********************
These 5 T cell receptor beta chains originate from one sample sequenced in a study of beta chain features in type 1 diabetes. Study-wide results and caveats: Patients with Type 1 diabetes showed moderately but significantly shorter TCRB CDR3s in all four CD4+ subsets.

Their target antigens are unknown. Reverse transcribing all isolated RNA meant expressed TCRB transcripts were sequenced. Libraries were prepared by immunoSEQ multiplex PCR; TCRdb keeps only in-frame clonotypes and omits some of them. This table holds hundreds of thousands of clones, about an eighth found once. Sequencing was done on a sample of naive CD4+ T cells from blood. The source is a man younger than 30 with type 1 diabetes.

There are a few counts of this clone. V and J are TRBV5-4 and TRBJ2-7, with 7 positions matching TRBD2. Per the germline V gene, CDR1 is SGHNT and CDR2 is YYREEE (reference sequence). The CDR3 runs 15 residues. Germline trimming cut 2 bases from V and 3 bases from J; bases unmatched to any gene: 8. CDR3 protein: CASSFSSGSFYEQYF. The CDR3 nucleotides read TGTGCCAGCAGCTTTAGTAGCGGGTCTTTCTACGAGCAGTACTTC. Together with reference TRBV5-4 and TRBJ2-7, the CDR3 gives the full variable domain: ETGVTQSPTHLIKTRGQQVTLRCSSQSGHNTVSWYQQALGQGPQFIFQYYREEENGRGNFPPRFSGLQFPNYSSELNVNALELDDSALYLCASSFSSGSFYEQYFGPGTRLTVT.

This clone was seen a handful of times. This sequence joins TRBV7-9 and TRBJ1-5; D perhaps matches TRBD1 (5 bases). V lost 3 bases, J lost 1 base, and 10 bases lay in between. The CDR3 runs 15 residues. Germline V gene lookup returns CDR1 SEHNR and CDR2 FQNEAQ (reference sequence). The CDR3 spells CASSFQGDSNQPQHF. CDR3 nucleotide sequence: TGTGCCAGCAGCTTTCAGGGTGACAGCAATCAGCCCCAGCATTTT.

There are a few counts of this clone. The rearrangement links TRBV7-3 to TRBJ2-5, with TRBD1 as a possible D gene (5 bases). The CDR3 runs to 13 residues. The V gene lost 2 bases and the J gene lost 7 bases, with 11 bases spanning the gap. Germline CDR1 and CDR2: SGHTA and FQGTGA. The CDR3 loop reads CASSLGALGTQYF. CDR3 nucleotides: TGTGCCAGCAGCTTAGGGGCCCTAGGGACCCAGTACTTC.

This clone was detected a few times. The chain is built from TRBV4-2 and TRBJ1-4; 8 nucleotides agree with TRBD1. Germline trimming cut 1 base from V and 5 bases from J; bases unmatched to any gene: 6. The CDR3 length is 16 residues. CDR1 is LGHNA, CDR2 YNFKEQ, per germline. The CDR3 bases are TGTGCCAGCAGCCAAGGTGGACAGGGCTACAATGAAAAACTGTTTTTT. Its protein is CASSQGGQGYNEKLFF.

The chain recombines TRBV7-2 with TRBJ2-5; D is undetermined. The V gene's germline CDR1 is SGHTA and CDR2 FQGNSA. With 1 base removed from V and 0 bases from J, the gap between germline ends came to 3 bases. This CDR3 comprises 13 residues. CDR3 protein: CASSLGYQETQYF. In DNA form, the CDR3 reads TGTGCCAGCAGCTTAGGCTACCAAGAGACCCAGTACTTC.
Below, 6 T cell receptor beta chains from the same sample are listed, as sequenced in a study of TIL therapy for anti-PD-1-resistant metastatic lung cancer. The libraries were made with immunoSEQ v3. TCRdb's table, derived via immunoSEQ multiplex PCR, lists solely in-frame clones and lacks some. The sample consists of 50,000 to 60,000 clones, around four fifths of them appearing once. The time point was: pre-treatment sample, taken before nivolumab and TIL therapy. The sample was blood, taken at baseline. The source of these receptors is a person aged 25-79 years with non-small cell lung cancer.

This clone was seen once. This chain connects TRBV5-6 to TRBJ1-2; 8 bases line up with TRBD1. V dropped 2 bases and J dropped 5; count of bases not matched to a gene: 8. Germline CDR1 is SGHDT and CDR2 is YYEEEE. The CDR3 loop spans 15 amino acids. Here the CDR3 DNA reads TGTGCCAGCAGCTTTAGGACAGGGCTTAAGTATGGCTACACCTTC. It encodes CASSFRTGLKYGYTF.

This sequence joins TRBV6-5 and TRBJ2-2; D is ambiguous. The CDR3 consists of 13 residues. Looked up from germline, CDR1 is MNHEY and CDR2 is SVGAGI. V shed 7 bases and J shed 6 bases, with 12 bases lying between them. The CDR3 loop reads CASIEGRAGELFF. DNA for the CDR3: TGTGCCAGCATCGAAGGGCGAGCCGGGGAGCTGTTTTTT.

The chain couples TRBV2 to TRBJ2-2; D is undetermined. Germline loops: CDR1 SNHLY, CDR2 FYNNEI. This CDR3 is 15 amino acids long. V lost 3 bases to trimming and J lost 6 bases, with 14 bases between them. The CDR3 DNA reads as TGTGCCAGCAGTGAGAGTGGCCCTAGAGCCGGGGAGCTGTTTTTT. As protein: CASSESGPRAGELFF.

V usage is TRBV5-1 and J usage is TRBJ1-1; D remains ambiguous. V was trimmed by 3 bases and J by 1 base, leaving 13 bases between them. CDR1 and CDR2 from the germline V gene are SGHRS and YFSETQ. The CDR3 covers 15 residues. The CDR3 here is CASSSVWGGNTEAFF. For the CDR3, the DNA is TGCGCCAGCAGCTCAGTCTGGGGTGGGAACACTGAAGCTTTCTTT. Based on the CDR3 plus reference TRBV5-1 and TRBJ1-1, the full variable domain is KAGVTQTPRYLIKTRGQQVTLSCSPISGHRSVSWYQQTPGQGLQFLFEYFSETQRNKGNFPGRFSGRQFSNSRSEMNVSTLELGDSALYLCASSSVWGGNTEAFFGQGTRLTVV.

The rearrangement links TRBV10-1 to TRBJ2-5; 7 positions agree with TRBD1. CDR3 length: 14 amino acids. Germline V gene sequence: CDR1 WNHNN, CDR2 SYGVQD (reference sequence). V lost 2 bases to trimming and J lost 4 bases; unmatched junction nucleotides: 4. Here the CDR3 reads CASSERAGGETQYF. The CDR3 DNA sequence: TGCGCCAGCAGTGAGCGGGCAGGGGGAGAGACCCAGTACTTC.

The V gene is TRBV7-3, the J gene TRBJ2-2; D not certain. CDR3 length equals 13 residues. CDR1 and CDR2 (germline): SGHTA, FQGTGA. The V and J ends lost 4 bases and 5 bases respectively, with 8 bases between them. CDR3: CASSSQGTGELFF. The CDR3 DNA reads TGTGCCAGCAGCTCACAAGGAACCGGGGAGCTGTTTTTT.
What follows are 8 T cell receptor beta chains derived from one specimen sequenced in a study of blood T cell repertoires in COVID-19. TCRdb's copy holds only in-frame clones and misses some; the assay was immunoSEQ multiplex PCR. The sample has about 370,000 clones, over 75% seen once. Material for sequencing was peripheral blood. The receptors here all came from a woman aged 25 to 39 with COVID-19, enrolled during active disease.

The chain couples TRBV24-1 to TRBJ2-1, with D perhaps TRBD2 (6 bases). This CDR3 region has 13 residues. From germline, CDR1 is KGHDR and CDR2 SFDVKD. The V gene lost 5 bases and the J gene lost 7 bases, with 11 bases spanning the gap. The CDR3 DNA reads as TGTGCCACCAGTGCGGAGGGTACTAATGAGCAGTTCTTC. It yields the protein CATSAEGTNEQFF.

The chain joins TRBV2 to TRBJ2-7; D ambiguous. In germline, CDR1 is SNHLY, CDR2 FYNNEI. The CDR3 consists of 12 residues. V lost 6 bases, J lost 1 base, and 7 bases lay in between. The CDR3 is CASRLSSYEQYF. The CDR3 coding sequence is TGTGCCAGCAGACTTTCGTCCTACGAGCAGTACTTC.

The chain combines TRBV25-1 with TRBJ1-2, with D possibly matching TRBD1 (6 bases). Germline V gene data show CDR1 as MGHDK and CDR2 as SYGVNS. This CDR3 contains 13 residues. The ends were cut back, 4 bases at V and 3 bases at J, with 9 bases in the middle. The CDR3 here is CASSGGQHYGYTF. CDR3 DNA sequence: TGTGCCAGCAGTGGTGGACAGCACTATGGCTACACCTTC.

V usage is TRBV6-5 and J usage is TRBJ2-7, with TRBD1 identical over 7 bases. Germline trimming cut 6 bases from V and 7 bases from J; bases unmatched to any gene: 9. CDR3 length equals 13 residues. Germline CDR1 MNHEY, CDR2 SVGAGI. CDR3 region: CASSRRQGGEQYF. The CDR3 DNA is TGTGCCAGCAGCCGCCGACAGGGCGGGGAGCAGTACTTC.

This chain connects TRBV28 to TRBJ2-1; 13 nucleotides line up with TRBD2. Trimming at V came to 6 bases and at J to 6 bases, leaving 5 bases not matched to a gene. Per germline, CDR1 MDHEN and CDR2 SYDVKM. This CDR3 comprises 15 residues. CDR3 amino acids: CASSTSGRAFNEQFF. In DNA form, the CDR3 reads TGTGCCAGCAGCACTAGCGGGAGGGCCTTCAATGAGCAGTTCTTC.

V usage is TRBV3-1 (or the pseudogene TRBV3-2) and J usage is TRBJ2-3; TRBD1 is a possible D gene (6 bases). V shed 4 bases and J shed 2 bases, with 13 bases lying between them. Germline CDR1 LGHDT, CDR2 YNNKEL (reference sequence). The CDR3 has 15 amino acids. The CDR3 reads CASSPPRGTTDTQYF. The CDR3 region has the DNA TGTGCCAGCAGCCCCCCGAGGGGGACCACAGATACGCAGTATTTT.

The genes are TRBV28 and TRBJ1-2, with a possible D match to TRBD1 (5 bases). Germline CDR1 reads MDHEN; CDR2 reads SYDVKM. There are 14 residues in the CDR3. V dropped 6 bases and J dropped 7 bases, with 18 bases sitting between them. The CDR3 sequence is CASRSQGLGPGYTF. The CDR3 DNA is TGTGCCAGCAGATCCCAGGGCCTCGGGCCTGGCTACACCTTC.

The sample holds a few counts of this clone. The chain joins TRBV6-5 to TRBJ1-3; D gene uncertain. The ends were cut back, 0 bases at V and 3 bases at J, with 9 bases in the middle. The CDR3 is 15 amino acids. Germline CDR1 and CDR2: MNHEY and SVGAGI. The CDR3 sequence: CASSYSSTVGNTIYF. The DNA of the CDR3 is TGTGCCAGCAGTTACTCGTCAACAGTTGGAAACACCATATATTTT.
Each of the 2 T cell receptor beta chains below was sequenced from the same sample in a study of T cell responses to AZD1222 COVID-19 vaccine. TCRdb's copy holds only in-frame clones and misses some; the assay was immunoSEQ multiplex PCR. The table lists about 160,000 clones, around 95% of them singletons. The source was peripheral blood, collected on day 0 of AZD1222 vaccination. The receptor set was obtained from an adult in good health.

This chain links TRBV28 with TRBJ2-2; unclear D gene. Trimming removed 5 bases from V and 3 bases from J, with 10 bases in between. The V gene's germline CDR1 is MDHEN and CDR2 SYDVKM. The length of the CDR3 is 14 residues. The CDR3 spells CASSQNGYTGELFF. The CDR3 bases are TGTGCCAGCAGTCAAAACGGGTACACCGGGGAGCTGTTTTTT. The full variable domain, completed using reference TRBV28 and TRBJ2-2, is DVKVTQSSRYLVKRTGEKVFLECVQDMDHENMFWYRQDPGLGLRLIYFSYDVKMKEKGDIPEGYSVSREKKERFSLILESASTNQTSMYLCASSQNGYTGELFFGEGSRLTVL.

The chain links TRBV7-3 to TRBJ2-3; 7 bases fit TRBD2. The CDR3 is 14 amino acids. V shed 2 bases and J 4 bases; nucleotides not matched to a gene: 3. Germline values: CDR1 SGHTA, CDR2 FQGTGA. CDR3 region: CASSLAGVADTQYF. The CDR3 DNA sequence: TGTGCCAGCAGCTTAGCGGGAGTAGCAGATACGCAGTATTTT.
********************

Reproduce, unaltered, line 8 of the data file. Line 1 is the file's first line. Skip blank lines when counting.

Below, 6 T cell receptor beta chains from the same sample are listed, as sequenced in a study of TIL therapy for anti-PD-1-resistant metastatic lung cancer. The libraries were made with immunoSEQ v3. TCRdb's table, derived via immunoSEQ multiplex PCR, lists solely in-frame clones and lacks some. The sample consists of 50,000 to 60,000 clones, around four fifths of them appearing once. The time point was: pre-treatment sample, taken before nivolumab and TIL therapy. The sample was blood, taken at baseline. The source of these receptors is a person aged 25-79 years with non-small cell lung cancer.